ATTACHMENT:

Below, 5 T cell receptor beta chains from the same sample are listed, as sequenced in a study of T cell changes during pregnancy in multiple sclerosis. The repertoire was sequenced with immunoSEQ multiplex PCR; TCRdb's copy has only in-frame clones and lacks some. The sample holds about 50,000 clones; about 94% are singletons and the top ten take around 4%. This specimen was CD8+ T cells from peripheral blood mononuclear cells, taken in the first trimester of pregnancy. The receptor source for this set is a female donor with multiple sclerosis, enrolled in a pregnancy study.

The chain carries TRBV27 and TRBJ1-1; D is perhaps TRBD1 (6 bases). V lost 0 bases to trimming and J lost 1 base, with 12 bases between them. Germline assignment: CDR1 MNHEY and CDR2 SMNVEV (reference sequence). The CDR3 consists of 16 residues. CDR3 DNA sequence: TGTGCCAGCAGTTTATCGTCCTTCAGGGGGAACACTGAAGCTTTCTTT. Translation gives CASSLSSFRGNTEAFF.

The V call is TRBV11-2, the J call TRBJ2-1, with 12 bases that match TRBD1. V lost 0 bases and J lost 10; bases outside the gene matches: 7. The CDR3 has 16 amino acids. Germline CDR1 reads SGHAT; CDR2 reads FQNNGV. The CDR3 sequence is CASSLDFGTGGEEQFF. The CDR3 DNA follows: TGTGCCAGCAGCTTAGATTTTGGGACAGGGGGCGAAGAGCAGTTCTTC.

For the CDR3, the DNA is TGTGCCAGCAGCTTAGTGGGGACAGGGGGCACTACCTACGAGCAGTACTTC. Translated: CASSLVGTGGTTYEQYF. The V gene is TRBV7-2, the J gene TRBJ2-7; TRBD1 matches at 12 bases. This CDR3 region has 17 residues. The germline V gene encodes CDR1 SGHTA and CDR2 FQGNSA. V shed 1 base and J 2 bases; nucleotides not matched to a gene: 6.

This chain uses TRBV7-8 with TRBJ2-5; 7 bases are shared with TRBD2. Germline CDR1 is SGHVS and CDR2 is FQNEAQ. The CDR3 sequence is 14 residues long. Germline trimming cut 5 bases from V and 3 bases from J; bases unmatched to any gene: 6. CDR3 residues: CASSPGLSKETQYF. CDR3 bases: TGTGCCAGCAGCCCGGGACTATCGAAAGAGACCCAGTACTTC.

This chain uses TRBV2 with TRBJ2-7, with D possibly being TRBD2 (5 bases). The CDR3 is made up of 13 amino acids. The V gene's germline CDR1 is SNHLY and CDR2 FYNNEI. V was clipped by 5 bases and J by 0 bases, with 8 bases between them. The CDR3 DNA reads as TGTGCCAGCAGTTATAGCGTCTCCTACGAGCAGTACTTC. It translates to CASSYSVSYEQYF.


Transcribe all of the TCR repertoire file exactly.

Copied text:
Below, 5 T cell receptor beta chains from the same sample are listed, as sequenced in a study of T cell changes during pregnancy in multiple sclerosis. The repertoire was sequenced with immunoSEQ multiplex PCR; TCRdb's copy has only in-frame clones and lacks some. The sample holds about 50,000 clones; about 94% are singletons and the top ten take around 4%. This specimen was CD8+ T cells from peripheral blood mononuclear cells, taken in the first trimester of pregnancy. The receptor source for this set is a female donor with multiple sclerosis, enrolled in a pregnancy study.

The chain carries TRBV27 and TRBJ1-1; D is perhaps TRBD1 (6 bases). V lost 0 bases to trimming and J lost 1 base, with 12 bases between them. Germline assignment: CDR1 MNHEY and CDR2 SMNVEV (reference sequence). The CDR3 consists of 16 residues. CDR3 DNA sequence: TGTGCCAGCAGTTTATCGTCCTTCAGGGGGAACACTGAAGCTTTCTTT. Translation gives CASSLSSFRGNTEAFF.

The V call is TRBV11-2, the J call TRBJ2-1, with 12 bases that match TRBD1. V lost 0 bases and J lost 10; bases outside the gene matches: 7. The CDR3 has 16 amino acids. Germline CDR1 reads SGHAT; CDR2 reads FQNNGV. The CDR3 sequence is CASSLDFGTGGEEQFF. The CDR3 DNA follows: TGTGCCAGCAGCTTAGATTTTGGGACAGGGGGCGAAGAGCAGTTCTTC.

For the CDR3, the DNA is TGTGCCAGCAGCTTAGTGGGGACAGGGGGCACTACCTACGAGCAGTACTTC. Translated: CASSLVGTGGTTYEQYF. The V gene is TRBV7-2, the J gene TRBJ2-7; TRBD1 matches at 12 bases. This CDR3 region has 17 residues. The germline V gene encodes CDR1 SGHTA and CDR2 FQGNSA. V shed 1 base and J 2 bases; nucleotides not matched to a gene: 6.

This chain uses TRBV7-8 with TRBJ2-5; 7 bases are shared with TRBD2. Germline CDR1 is SGHVS and CDR2 is FQNEAQ. The CDR3 sequence is 14 residues long. Germline trimming cut 5 bases from V and 3 bases from J; bases unmatched to any gene: 6. CDR3 residues: CASSPGLSKETQYF. CDR3 bases: TGTGCCAGCAGCCCGGGACTATCGAAAGAGACCCAGTACTTC.

This chain uses TRBV2 with TRBJ2-7, with D possibly being TRBD2 (5 bases). The CDR3 is made up of 13 amino acids. The V gene's germline CDR1 is SNHLY and CDR2 FYNNEI. V was clipped by 5 bases and J by 0 bases, with 8 bases between them. The CDR3 DNA reads as TGTGCCAGCAGTTATAGCGTCTCCTACGAGCAGTACTTC. It translates to CASSYSVSYEQYF.